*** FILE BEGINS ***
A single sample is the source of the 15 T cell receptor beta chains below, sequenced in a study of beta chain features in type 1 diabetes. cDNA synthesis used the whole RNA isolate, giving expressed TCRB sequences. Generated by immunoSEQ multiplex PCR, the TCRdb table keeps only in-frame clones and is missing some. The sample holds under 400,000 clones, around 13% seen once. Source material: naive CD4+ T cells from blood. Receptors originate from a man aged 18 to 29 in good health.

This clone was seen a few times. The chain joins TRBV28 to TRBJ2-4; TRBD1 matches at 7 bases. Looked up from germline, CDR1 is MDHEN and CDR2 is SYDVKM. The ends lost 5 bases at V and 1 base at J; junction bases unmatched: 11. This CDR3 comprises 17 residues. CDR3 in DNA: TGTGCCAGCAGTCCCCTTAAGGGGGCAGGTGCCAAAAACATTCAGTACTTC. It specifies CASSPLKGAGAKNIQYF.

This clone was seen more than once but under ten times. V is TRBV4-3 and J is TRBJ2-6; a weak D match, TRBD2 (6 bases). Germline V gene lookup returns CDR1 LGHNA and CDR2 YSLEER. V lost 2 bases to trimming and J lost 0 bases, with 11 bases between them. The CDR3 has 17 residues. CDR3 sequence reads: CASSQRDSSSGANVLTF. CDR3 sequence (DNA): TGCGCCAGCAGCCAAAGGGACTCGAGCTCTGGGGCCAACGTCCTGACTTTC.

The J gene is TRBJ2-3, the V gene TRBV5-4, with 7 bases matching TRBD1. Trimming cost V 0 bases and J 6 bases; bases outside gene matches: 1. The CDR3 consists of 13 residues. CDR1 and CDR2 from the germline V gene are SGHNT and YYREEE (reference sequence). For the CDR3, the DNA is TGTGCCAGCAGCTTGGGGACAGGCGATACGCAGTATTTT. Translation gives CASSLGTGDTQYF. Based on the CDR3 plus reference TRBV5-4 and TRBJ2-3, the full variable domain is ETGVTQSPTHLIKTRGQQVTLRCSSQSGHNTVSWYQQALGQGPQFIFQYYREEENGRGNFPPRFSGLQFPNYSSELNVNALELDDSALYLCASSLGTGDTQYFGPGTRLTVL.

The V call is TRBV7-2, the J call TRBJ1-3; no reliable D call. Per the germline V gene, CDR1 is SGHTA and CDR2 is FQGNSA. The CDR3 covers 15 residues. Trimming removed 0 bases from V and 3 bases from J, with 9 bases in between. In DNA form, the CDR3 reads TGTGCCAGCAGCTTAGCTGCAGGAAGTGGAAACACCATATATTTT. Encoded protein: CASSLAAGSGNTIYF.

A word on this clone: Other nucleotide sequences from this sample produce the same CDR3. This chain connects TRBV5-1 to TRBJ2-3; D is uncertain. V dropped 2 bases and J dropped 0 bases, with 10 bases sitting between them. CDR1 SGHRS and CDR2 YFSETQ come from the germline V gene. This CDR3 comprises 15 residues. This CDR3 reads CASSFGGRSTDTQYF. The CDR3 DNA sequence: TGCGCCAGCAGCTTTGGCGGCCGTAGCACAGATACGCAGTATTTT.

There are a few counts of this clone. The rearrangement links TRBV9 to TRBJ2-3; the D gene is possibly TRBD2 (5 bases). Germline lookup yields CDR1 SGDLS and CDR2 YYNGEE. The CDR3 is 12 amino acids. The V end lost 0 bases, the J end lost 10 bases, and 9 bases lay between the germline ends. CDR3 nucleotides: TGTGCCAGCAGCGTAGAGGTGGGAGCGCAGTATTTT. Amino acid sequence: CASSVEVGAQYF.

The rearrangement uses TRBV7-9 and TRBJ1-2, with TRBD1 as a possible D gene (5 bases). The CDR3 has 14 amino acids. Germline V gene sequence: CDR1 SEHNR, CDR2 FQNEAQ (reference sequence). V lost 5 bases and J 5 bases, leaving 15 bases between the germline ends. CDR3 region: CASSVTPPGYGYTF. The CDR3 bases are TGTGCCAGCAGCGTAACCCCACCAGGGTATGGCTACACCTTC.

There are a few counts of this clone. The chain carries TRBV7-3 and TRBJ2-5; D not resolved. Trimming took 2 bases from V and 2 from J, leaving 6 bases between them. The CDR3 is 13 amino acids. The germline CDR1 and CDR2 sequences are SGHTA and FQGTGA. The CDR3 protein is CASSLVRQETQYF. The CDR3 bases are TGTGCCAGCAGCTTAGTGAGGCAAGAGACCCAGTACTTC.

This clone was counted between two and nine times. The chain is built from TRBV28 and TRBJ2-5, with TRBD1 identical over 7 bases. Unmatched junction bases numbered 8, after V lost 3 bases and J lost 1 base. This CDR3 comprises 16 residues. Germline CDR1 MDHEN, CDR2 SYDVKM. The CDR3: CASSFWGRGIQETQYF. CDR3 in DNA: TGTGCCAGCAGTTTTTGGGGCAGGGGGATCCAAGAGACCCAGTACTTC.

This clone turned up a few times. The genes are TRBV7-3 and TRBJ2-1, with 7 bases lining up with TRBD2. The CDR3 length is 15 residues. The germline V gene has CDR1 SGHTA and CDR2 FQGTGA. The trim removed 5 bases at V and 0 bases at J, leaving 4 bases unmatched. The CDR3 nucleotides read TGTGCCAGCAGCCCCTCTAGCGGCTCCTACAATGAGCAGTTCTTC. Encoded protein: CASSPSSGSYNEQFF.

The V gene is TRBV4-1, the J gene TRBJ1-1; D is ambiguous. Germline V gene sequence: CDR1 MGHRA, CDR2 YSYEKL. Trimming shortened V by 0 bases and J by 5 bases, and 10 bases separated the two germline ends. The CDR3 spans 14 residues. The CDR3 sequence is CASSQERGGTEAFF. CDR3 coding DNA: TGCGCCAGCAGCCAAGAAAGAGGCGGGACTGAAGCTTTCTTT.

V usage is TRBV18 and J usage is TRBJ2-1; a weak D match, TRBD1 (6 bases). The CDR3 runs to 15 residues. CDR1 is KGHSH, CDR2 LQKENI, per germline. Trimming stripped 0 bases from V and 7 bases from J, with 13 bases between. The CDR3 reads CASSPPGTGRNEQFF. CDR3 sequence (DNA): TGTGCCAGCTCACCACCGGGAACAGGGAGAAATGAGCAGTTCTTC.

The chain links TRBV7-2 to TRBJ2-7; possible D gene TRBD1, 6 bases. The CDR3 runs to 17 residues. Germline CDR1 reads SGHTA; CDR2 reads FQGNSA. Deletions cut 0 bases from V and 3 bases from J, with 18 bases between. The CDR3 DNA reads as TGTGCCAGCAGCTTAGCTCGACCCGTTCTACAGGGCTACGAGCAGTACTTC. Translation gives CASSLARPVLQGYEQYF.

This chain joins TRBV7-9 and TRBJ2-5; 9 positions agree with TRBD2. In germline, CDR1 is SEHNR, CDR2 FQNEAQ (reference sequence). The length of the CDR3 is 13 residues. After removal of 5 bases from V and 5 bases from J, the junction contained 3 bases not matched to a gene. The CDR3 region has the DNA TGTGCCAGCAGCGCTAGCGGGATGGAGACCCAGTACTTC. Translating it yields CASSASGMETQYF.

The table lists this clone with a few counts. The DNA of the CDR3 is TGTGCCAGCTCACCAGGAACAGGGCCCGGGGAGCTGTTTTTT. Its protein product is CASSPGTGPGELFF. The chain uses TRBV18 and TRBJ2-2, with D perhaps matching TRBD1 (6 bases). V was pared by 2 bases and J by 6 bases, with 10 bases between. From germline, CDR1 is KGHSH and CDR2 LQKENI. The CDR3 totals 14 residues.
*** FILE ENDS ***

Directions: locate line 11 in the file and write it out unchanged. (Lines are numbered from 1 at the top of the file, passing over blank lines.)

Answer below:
This clone turned up a few times. The genes are TRBV7-3 and TRBJ2-1, with 7 bases lining up with TRBD2. The CDR3 length is 15 residues. The germline V gene has CDR1 SGHTA and CDR2 FQGTGA. The trim removed 5 bases at V and 0 bases at J, leaving 4 bases unmatched. The CDR3 nucleotides read TGTGCCAGCAGCCCCTCTAGCGGCTCCTACAATGAGCAGTTCTTC. Encoded protein: CASSPSSGSYNEQFF.